#include <crypt.h>char *crypt(const char *key, const char *salt);
#include <unistd.h>char *crypt(const char *key, const char *salt);
The crypt() function is a string encoding function, used primarily for password encryption. It is based on a one-way encryption algorithm with variations intended (among other things) to frustrate use of hardware implementations of a key search.
The key argument points to a string to be encoded (for example, the user's password.) Only the first eight characters are used; the rest are ignored. The salt is a two-character string chosen from the set [a-zA-Z0-9./]. This string is used to perturb the hashing algorithm in one of 4096 different ways.
Upon successful completion, crypt() returns a pointer to the encoded string. The first two characters of the returned value are those of the salt argument. Otherwise it returns a null pointer and sets errno to indicate the error.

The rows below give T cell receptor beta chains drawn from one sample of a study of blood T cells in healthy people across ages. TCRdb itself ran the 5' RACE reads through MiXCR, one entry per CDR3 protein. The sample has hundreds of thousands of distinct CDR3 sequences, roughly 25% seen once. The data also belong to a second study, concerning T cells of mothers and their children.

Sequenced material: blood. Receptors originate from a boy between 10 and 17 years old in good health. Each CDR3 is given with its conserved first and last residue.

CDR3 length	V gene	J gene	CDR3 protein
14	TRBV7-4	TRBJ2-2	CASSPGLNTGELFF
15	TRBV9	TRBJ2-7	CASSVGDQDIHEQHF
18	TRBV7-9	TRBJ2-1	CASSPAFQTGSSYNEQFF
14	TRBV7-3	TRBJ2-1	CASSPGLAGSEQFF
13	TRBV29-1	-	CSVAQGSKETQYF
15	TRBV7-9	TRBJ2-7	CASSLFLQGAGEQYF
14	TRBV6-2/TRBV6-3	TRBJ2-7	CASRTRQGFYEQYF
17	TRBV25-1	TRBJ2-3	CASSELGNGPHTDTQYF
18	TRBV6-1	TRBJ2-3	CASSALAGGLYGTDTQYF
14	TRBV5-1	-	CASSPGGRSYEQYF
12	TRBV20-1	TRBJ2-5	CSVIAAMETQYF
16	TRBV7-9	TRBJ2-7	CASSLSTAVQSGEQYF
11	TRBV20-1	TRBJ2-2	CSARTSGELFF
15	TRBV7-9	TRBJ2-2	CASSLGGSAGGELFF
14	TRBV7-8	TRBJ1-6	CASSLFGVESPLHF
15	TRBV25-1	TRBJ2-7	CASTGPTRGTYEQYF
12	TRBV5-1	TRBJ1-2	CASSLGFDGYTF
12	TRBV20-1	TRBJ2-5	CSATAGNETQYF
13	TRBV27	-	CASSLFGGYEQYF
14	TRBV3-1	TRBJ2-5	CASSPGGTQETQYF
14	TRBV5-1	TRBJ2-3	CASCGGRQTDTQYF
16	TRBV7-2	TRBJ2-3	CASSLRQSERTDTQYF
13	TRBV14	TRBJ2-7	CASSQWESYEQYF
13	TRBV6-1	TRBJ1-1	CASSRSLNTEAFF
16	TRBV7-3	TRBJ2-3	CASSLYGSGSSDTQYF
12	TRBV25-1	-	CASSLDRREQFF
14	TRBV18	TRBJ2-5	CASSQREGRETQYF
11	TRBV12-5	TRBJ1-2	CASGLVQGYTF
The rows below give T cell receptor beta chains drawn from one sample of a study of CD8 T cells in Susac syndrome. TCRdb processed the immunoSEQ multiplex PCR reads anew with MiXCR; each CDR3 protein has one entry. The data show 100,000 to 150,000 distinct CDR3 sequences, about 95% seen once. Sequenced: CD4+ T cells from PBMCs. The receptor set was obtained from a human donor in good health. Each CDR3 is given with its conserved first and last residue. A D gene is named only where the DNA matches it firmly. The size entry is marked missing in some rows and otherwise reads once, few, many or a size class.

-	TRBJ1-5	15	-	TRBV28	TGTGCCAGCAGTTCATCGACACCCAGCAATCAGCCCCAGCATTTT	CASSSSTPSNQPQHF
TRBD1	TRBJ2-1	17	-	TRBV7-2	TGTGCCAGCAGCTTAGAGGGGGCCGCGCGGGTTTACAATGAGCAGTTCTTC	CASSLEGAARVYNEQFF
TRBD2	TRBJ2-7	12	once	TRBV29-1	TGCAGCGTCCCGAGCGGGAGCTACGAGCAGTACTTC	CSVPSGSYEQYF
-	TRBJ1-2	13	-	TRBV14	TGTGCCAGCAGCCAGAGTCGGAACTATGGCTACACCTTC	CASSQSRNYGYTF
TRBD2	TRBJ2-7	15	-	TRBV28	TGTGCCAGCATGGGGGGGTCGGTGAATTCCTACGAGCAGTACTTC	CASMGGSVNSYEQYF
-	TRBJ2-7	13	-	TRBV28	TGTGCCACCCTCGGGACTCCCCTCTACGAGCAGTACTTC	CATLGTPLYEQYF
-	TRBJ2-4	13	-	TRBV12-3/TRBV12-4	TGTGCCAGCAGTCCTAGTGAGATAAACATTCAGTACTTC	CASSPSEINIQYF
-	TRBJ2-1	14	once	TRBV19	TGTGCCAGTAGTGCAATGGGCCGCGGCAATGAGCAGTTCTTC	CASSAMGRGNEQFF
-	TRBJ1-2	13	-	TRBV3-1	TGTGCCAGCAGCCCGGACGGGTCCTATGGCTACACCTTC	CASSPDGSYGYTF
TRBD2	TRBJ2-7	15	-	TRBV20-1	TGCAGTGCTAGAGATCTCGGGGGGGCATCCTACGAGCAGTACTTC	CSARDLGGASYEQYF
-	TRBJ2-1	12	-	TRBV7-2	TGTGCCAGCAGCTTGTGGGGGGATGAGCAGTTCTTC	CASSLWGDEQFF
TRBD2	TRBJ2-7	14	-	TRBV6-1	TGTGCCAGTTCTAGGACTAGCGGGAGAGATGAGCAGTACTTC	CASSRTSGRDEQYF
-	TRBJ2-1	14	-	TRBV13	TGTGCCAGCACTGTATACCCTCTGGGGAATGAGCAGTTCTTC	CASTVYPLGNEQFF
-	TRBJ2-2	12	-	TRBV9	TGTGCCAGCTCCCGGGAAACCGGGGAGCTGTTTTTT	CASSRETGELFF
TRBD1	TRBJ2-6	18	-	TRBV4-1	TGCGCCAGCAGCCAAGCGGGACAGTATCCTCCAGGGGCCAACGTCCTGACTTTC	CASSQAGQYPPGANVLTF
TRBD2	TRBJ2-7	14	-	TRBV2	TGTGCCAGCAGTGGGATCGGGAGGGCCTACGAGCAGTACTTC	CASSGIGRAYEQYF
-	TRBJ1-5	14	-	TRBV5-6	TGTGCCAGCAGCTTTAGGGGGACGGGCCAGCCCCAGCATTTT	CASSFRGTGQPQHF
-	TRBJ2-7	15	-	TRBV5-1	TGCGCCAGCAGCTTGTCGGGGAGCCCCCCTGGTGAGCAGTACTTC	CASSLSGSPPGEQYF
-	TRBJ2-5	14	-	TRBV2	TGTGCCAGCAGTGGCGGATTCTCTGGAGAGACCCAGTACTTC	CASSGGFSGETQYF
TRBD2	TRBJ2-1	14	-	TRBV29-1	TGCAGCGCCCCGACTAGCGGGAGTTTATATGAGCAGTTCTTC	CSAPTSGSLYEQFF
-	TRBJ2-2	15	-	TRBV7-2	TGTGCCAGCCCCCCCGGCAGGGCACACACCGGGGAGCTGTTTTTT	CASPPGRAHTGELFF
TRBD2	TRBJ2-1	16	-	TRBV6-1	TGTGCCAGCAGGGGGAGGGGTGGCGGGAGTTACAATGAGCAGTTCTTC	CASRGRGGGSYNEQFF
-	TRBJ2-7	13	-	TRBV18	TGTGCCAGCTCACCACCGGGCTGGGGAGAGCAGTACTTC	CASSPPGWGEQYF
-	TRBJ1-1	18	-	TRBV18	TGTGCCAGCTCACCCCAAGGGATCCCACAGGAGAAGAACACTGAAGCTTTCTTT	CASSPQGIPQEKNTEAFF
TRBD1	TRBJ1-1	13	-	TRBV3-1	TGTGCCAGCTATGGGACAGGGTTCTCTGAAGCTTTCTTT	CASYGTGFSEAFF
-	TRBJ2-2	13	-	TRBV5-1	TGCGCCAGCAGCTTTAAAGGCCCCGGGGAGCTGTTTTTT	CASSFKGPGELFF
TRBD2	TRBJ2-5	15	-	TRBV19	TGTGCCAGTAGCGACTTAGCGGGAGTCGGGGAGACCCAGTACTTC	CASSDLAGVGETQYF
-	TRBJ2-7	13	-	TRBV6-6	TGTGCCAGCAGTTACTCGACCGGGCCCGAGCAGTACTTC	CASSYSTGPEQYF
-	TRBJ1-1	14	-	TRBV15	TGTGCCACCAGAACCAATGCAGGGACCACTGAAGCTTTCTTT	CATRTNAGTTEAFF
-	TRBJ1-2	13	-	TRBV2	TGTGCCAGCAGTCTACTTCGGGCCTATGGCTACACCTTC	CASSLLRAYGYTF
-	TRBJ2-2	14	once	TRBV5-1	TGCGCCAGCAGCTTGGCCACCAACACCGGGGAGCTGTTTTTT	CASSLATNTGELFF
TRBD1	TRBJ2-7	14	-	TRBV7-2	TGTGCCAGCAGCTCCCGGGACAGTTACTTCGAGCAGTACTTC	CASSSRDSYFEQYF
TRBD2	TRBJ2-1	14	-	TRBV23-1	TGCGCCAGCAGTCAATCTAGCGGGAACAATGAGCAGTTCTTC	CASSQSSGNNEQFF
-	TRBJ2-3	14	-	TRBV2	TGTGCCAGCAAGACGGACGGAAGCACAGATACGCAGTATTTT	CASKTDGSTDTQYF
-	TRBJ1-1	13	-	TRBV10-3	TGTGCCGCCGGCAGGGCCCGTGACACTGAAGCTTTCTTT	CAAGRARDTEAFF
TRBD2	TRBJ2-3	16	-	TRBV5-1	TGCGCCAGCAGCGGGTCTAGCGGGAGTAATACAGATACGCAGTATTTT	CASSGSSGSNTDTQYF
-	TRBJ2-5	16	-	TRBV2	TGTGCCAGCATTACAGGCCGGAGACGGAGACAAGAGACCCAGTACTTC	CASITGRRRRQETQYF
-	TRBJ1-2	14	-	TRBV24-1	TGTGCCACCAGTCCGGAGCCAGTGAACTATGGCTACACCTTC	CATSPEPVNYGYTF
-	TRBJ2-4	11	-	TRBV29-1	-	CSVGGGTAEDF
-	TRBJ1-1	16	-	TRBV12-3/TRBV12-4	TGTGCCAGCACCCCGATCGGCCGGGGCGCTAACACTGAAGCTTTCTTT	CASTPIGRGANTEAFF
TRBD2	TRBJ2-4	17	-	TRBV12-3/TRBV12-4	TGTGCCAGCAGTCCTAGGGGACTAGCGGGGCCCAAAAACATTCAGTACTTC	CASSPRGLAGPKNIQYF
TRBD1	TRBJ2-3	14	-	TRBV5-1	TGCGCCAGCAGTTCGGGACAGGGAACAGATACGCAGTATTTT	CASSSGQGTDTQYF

In multithreaded applications, the return value is a pointer to thread-specific data.
The crypt() function will fail if:
The functionality is not supported on this implementation.
The return value of crypt() points to static data that is overwritten by each call.
The values returned by this function may not be portable among XSI-conformant systems.
See attributes(5) for descriptions of the following attributes:
|ATTRIBUTE TYPE||ATTRIBUTE VALUE|